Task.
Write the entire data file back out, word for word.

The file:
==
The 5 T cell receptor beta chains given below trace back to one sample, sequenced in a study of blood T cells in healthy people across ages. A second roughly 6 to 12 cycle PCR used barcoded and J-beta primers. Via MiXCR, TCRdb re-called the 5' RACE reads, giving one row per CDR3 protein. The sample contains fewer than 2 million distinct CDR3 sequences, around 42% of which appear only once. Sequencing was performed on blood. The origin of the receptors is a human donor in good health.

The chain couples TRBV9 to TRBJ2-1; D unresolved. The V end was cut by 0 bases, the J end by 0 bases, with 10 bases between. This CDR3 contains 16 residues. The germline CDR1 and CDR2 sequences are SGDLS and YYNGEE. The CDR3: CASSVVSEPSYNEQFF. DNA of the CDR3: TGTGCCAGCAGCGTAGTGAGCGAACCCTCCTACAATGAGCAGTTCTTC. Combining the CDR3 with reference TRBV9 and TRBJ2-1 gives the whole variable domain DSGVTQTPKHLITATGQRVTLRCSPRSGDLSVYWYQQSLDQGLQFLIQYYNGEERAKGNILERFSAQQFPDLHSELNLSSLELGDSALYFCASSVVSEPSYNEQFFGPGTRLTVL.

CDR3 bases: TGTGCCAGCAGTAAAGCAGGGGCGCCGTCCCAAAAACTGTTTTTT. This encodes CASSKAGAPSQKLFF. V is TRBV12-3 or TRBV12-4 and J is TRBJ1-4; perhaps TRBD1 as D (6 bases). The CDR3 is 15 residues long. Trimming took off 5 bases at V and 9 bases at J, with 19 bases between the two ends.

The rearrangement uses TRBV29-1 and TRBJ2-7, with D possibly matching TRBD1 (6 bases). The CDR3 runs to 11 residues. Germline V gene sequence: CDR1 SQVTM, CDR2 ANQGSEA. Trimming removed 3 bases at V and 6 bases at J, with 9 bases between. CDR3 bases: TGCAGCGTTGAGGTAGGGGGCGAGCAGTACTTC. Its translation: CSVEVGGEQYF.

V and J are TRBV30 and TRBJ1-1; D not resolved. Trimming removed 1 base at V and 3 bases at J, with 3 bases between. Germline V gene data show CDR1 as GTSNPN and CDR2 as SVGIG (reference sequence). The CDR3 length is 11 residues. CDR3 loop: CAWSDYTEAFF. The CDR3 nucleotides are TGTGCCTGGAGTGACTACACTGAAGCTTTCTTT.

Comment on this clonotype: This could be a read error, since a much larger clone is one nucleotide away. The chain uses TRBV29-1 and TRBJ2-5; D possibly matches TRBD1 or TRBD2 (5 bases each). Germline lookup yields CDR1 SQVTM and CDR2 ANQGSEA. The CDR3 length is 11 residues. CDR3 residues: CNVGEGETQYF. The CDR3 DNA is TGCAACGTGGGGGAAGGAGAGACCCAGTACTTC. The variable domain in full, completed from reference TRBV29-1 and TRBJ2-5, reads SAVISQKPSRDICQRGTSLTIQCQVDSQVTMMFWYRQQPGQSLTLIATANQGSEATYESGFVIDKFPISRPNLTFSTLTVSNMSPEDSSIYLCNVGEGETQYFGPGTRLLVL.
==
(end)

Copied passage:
The 5 T cell receptor beta chains given below trace back to one sample, sequenced in a study of blood T cells in healthy people across ages. A second roughly 6 to 12 cycle PCR used barcoded and J-beta primers. Via MiXCR, TCRdb re-called the 5' RACE reads, giving one row per CDR3 protein. The sample contains fewer than 2 million distinct CDR3 sequences, around 42% of which appear only once. Sequencing was performed on blood. The origin of the receptors is a human donor in good health.

The chain couples TRBV9 to TRBJ2-1; D unresolved. The V end was cut by 0 bases, the J end by 0 bases, with 10 bases between. This CDR3 contains 16 residues. The germline CDR1 and CDR2 sequences are SGDLS and YYNGEE. The CDR3: CASSVVSEPSYNEQFF. DNA of the CDR3: TGTGCCAGCAGCGTAGTGAGCGAACCCTCCTACAATGAGCAGTTCTTC. Combining the CDR3 with reference TRBV9 and TRBJ2-1 gives the whole variable domain DSGVTQTPKHLITATGQRVTLRCSPRSGDLSVYWYQQSLDQGLQFLIQYYNGEERAKGNILERFSAQQFPDLHSELNLSSLELGDSALYFCASSVVSEPSYNEQFFGPGTRLTVL.

CDR3 bases: TGTGCCAGCAGTAAAGCAGGGGCGCCGTCCCAAAAACTGTTTTTT. This encodes CASSKAGAPSQKLFF. V is TRBV12-3 or TRBV12-4 and J is TRBJ1-4; perhaps TRBD1 as D (6 bases). The CDR3 is 15 residues long. Trimming took off 5 bases at V and 9 bases at J, with 19 bases between the two ends.

The rearrangement uses TRBV29-1 and TRBJ2-7, with D possibly matching TRBD1 (6 bases). The CDR3 runs to 11 residues. Germline V gene sequence: CDR1 SQVTM, CDR2 ANQGSEA. Trimming removed 3 bases at V and 6 bases at J, with 9 bases between. CDR3 bases: TGCAGCGTTGAGGTAGGGGGCGAGCAGTACTTC. Its translation: CSVEVGGEQYF.

V and J are TRBV30 and TRBJ1-1; D not resolved. Trimming removed 1 base at V and 3 bases at J, with 3 bases between. Germline V gene data show CDR1 as GTSNPN and CDR2 as SVGIG (reference sequence). The CDR3 length is 11 residues. CDR3 loop: CAWSDYTEAFF. The CDR3 nucleotides are TGTGCCTGGAGTGACTACACTGAAGCTTTCTTT.

Comment on this clonotype: This could be a read error, since a much larger clone is one nucleotide away. The chain uses TRBV29-1 and TRBJ2-5; D possibly matches TRBD1 or TRBD2 (5 bases each). Germline lookup yields CDR1 SQVTM and CDR2 ANQGSEA. The CDR3 length is 11 residues. CDR3 residues: CNVGEGETQYF. The CDR3 DNA is TGCAACGTGGGGGAAGGAGAGACCCAGTACTTC. The variable domain in full, completed from reference TRBV29-1 and TRBJ2-5, reads SAVISQKPSRDICQRGTSLTIQCQVDSQVTMMFWYRQQPGQSLTLIATANQGSEATYESGFVIDKFPISRPNLTFSTLTVSNMSPEDSSIYLCNVGEGETQYFGPGTRLLVL.